There can’t be too many people who would see an old airliner as a perfect place in which to live. But when Oregon man Bruce Campbell purchased a retired plane for $100,000, he had a vision. He had the imagination – and, added to this, the skill – to set about turning the passenger jet into a home. And the result of this flight of fancy is a piece of real estate that is really something else.
Campbell is a self-confessed “old nerd.” As a former electrical engineer, the 67-year-old retiree has spent much of his life pursuing technological achievements. He has never married and claims on his website to be “socially inept.”
Yet while Campbell may think of himself as a geek, this does not mean that he is averse to adventure. Which is probably why he purchased a ten-acre plot in the woods outside Hillsboro, near Portland, OR, when he was a young man in his 20s.
Campbell’s original plan was to build himself a home on his acreage using freight wagons. However, that was before he came across the self-explanatory Aircraft Fleet Recycling Association. And after he had aligned himself with this international non-profit group, there was only one possible structure that Campbell could use in his house build.
The Aircraft Fleet Recycling Association believes in the preservation of retired airplanes. That said, these advocates of antiquated air transport do not simply want to restore aircrafts. Instead, the movement believes that the superannuated structures should be converted to fulfil other uses – for example, as homes.
On his website, Campbell expands on this green thinking about grounded aircraft. “Retired airliners are profoundly well designed,” he enthuses. “[They] can last for centuries (with effective corrosion control), are extremely fire resistant and provide superior security. They’re among the finest structures mankind has ever built.”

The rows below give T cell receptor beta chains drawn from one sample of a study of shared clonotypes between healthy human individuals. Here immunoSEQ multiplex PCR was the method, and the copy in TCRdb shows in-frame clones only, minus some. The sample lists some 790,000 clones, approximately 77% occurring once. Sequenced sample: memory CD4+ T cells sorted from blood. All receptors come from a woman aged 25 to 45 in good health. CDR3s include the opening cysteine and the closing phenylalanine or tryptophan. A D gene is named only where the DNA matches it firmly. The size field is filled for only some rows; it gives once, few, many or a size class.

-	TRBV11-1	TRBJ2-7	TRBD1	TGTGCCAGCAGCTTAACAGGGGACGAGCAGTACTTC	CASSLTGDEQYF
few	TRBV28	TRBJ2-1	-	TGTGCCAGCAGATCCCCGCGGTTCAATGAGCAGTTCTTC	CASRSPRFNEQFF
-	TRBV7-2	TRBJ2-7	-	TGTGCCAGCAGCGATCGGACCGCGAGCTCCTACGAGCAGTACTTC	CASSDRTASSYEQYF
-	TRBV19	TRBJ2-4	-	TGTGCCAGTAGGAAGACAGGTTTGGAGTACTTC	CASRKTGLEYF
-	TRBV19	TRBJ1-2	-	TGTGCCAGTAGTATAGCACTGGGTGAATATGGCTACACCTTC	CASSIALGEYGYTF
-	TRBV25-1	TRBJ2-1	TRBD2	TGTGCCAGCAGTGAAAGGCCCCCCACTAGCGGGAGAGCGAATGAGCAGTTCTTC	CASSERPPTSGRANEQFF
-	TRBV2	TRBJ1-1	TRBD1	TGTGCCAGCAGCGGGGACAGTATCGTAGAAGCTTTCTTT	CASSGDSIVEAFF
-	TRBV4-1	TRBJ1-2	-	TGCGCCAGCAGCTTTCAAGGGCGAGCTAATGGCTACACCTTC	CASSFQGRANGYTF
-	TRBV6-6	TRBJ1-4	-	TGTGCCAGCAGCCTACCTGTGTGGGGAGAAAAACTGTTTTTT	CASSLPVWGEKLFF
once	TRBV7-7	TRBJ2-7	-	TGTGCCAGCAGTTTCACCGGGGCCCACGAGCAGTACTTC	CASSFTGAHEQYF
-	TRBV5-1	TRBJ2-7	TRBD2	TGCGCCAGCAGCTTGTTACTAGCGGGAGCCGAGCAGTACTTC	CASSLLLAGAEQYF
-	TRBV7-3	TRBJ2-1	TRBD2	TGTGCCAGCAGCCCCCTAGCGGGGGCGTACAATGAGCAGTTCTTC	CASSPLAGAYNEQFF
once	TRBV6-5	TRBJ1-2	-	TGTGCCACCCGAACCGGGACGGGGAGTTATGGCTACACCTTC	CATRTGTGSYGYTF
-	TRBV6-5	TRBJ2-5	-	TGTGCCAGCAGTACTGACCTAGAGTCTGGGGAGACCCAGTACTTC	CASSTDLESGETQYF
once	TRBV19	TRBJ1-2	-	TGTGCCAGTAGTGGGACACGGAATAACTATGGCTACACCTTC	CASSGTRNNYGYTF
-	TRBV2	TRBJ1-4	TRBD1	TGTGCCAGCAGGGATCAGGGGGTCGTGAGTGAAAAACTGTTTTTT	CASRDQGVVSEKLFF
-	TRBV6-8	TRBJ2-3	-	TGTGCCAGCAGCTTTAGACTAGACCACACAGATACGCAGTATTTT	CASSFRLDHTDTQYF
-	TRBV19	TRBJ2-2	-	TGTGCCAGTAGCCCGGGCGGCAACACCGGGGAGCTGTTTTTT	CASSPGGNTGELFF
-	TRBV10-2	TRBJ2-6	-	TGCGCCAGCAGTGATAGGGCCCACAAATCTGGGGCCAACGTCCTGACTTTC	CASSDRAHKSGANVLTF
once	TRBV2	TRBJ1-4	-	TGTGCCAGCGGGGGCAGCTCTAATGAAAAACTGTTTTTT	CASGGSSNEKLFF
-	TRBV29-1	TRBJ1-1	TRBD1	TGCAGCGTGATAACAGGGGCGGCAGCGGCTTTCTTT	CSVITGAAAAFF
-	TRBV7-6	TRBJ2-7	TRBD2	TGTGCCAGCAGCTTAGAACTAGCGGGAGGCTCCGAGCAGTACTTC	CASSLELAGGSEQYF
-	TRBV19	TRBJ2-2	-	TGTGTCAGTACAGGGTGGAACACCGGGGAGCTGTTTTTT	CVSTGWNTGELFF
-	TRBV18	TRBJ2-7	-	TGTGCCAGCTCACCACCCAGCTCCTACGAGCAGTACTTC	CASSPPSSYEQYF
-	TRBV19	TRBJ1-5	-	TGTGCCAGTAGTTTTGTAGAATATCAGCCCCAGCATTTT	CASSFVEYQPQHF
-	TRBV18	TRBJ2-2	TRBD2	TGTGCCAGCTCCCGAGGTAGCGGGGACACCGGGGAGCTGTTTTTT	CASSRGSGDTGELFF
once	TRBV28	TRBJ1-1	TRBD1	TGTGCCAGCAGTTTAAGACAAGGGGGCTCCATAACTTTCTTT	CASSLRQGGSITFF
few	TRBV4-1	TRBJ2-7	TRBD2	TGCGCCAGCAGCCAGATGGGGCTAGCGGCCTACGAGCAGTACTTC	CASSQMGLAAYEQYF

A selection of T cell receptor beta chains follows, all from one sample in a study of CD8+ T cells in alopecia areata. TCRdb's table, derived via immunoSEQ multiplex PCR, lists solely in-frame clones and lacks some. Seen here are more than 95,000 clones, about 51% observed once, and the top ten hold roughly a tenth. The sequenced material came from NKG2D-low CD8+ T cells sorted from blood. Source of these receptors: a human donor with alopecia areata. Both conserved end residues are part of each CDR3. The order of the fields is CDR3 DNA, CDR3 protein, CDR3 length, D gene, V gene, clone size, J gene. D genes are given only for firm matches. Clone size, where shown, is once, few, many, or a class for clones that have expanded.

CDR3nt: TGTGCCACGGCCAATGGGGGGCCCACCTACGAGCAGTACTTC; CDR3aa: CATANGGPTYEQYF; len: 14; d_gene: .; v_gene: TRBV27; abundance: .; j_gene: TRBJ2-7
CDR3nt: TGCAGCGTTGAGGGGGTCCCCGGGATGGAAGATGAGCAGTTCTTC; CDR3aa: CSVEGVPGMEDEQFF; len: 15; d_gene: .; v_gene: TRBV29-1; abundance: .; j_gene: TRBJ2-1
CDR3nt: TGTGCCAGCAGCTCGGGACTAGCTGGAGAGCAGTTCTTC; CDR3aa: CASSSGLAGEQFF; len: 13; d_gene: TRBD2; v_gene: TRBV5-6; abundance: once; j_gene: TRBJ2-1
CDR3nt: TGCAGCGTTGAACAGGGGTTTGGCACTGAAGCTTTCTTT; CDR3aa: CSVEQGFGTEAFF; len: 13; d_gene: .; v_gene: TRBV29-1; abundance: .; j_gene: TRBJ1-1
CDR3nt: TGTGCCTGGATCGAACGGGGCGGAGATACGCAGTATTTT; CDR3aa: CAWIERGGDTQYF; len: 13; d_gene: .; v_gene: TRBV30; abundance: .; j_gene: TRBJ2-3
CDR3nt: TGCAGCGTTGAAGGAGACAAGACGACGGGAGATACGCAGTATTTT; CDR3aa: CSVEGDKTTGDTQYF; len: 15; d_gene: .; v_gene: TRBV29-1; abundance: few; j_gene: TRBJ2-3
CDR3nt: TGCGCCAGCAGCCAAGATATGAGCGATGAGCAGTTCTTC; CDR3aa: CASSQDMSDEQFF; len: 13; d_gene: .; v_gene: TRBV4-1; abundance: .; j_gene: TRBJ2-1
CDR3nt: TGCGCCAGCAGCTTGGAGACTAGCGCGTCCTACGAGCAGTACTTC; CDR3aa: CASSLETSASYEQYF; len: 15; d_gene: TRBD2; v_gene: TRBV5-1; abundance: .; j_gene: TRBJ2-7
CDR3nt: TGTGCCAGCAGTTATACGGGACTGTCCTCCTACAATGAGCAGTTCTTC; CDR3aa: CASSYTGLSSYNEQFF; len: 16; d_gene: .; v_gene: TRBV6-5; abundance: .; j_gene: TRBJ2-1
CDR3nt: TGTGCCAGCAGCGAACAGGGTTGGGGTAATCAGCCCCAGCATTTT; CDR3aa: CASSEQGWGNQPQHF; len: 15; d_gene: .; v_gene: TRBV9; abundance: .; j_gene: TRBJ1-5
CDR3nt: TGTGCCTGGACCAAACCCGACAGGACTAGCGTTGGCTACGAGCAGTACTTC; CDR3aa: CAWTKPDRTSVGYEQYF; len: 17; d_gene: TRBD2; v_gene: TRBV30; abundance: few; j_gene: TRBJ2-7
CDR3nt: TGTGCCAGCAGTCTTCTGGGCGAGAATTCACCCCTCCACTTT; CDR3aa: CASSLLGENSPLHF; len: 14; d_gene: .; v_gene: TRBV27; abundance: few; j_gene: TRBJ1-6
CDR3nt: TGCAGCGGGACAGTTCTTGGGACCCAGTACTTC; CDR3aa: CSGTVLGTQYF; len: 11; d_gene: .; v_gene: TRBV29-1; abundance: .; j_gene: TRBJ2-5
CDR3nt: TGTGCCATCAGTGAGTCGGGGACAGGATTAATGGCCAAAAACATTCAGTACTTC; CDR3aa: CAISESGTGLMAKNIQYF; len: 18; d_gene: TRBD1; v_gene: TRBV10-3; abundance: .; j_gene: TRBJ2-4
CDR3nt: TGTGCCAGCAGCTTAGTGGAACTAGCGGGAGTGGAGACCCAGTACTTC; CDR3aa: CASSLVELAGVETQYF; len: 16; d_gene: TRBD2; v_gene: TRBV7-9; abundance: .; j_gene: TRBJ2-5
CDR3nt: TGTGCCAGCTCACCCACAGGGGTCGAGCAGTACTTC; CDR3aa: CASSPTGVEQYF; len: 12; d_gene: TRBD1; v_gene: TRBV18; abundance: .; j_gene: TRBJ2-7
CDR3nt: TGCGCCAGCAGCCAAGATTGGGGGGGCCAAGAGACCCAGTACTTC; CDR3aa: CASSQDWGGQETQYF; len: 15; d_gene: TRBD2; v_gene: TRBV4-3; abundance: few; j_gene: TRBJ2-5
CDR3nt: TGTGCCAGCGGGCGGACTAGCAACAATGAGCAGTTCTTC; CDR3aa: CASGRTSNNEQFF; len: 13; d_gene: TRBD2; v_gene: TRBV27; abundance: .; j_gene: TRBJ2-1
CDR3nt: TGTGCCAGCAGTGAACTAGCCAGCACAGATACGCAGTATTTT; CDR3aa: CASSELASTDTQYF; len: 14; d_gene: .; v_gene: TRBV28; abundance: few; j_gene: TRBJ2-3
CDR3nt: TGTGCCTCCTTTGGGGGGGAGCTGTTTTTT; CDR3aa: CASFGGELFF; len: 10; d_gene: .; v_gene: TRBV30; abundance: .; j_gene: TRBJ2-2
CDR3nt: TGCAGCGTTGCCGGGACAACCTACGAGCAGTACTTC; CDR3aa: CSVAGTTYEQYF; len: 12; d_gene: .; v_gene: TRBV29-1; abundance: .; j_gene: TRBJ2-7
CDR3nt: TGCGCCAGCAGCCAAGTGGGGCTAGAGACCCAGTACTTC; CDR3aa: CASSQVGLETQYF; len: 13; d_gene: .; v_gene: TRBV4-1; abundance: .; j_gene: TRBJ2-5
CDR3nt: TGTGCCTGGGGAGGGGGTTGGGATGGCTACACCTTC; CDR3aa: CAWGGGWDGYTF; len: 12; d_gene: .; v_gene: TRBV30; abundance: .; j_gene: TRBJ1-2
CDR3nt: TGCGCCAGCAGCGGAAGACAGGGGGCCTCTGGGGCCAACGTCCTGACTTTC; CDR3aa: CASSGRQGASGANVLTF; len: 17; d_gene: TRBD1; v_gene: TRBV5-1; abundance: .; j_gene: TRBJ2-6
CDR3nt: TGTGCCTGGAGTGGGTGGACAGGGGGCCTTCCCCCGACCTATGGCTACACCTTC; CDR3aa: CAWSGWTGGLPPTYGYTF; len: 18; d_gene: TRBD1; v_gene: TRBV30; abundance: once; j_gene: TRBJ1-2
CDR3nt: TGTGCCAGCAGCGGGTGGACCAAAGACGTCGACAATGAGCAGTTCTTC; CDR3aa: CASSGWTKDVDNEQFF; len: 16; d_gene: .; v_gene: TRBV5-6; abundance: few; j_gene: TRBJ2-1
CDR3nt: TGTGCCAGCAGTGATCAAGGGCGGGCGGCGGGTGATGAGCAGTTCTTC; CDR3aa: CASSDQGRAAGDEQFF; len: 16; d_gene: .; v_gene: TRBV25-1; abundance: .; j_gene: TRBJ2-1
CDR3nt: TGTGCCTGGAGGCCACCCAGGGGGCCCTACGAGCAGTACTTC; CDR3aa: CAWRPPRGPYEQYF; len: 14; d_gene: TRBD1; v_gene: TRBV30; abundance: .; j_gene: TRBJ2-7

With this in mind, Campbell thinks it a crime that the vast majority of the world’s aircraft are scrapped after their service. As a result, the Portland man committed himself to saving at least one plane from the same fate. And he also hoped to inspire more people to do the same.
Campbell finally found the perfect craft for his project in 1999. It was a retired Boeing 727 passenger jet, and – as an added bonus – it came with a rich history. Before it was decommissioned, the plane had once transported the body of shipping tycoon Aristotle Onassis home to his native Greece in 1975. And no less a personage than his world-famous wife, Jackie Onassis, sat in the cabin for the journey.
Campbell was sold, and after handing over $100,000, the plane was his. Not bad for a multi-million-dollar piece of high technology. And now the hard work could really begin. So it was that the engineer got into gear transforming the jet into somewhere that he could call home. The renovations would cost a further $120,000, mind you, taking Campbell’s total outlay to $220,000.
However, for the engineer, the sky was the limit as far as expenditure was concerned. Campbell was utterly dedicated in his task of transforming the plane into a comfortable, livable home. As a result, he wasted no time in installing a sleeping area, a bathroom, a laundry room and a kitchen. The airplane also has electricity, running water and a sewer connection.